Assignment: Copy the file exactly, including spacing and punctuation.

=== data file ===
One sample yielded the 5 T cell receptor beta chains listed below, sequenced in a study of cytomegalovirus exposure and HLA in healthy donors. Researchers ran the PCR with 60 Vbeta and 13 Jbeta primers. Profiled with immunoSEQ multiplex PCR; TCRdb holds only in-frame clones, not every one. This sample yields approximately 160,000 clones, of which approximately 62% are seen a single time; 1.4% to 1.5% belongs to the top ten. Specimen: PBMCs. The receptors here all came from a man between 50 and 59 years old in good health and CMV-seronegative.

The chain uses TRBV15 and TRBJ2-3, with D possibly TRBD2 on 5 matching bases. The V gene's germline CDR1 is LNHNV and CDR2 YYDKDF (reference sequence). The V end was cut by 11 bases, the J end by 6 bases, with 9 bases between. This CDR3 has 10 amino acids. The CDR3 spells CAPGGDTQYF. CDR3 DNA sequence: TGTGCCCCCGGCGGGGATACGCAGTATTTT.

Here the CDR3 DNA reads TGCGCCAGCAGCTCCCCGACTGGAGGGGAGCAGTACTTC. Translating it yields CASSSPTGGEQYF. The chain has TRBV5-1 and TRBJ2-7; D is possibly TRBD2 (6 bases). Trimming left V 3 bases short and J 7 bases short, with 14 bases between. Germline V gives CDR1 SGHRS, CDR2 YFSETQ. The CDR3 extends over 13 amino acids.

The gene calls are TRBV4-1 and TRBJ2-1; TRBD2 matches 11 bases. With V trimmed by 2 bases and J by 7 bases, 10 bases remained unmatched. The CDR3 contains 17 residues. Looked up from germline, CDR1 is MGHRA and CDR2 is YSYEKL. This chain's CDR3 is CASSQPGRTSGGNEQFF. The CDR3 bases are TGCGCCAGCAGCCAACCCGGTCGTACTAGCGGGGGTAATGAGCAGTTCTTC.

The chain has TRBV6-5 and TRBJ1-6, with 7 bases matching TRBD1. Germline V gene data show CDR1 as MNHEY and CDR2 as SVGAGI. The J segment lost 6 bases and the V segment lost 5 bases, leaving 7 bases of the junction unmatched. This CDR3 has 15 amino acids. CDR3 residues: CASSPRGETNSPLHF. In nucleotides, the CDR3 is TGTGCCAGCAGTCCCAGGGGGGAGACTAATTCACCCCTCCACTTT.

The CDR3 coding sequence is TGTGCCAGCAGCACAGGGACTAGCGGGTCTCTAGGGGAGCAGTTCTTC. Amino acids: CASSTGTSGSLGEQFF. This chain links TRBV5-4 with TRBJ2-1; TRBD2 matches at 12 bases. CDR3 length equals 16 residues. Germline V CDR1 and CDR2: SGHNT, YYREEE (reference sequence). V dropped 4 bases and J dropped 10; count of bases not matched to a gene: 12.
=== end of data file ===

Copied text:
One sample yielded the 5 T cell receptor beta chains listed below, sequenced in a study of cytomegalovirus exposure and HLA in healthy donors. Researchers ran the PCR with 60 Vbeta and 13 Jbeta primers. Profiled with immunoSEQ multiplex PCR; TCRdb holds only in-frame clones, not every one. This sample yields approximately 160,000 clones, of which approximately 62% are seen a single time; 1.4% to 1.5% belongs to the top ten. Specimen: PBMCs. The receptors here all came from a man between 50 and 59 years old in good health and CMV-seronegative.

The chain uses TRBV15 and TRBJ2-3, with D possibly TRBD2 on 5 matching bases. The V gene's germline CDR1 is LNHNV and CDR2 YYDKDF (reference sequence). The V end was cut by 11 bases, the J end by 6 bases, with 9 bases between. This CDR3 has 10 amino acids. The CDR3 spells CAPGGDTQYF. CDR3 DNA sequence: TGTGCCCCCGGCGGGGATACGCAGTATTTT.

Here the CDR3 DNA reads TGCGCCAGCAGCTCCCCGACTGGAGGGGAGCAGTACTTC. Translating it yields CASSSPTGGEQYF. The chain has TRBV5-1 and TRBJ2-7; D is possibly TRBD2 (6 bases). Trimming left V 3 bases short and J 7 bases short, with 14 bases between. Germline V gives CDR1 SGHRS, CDR2 YFSETQ. The CDR3 extends over 13 amino acids.

The gene calls are TRBV4-1 and TRBJ2-1; TRBD2 matches 11 bases. With V trimmed by 2 bases and J by 7 bases, 10 bases remained unmatched. The CDR3 contains 17 residues. Looked up from germline, CDR1 is MGHRA and CDR2 is YSYEKL. This chain's CDR3 is CASSQPGRTSGGNEQFF. The CDR3 bases are TGCGCCAGCAGCCAACCCGGTCGTACTAGCGGGGGTAATGAGCAGTTCTTC.

The chain has TRBV6-5 and TRBJ1-6, with 7 bases matching TRBD1. Germline V gene data show CDR1 as MNHEY and CDR2 as SVGAGI. The J segment lost 6 bases and the V segment lost 5 bases, leaving 7 bases of the junction unmatched. This CDR3 has 15 amino acids. CDR3 residues: CASSPRGETNSPLHF. In nucleotides, the CDR3 is TGTGCCAGCAGTCCCAGGGGGGAGACTAATTCACCCCTCCACTTT.

The CDR3 coding sequence is TGTGCCAGCAGCACAGGGACTAGCGGGTCTCTAGGGGAGCAGTTCTTC. Amino acids: CASSTGTSGSLGEQFF. This chain links TRBV5-4 with TRBJ2-1; TRBD2 matches at 12 bases. CDR3 length equals 16 residues. Germline V CDR1 and CDR2: SGHNT, YYREEE (reference sequence). V dropped 4 bases and J dropped 10; count of bases not matched to a gene: 12.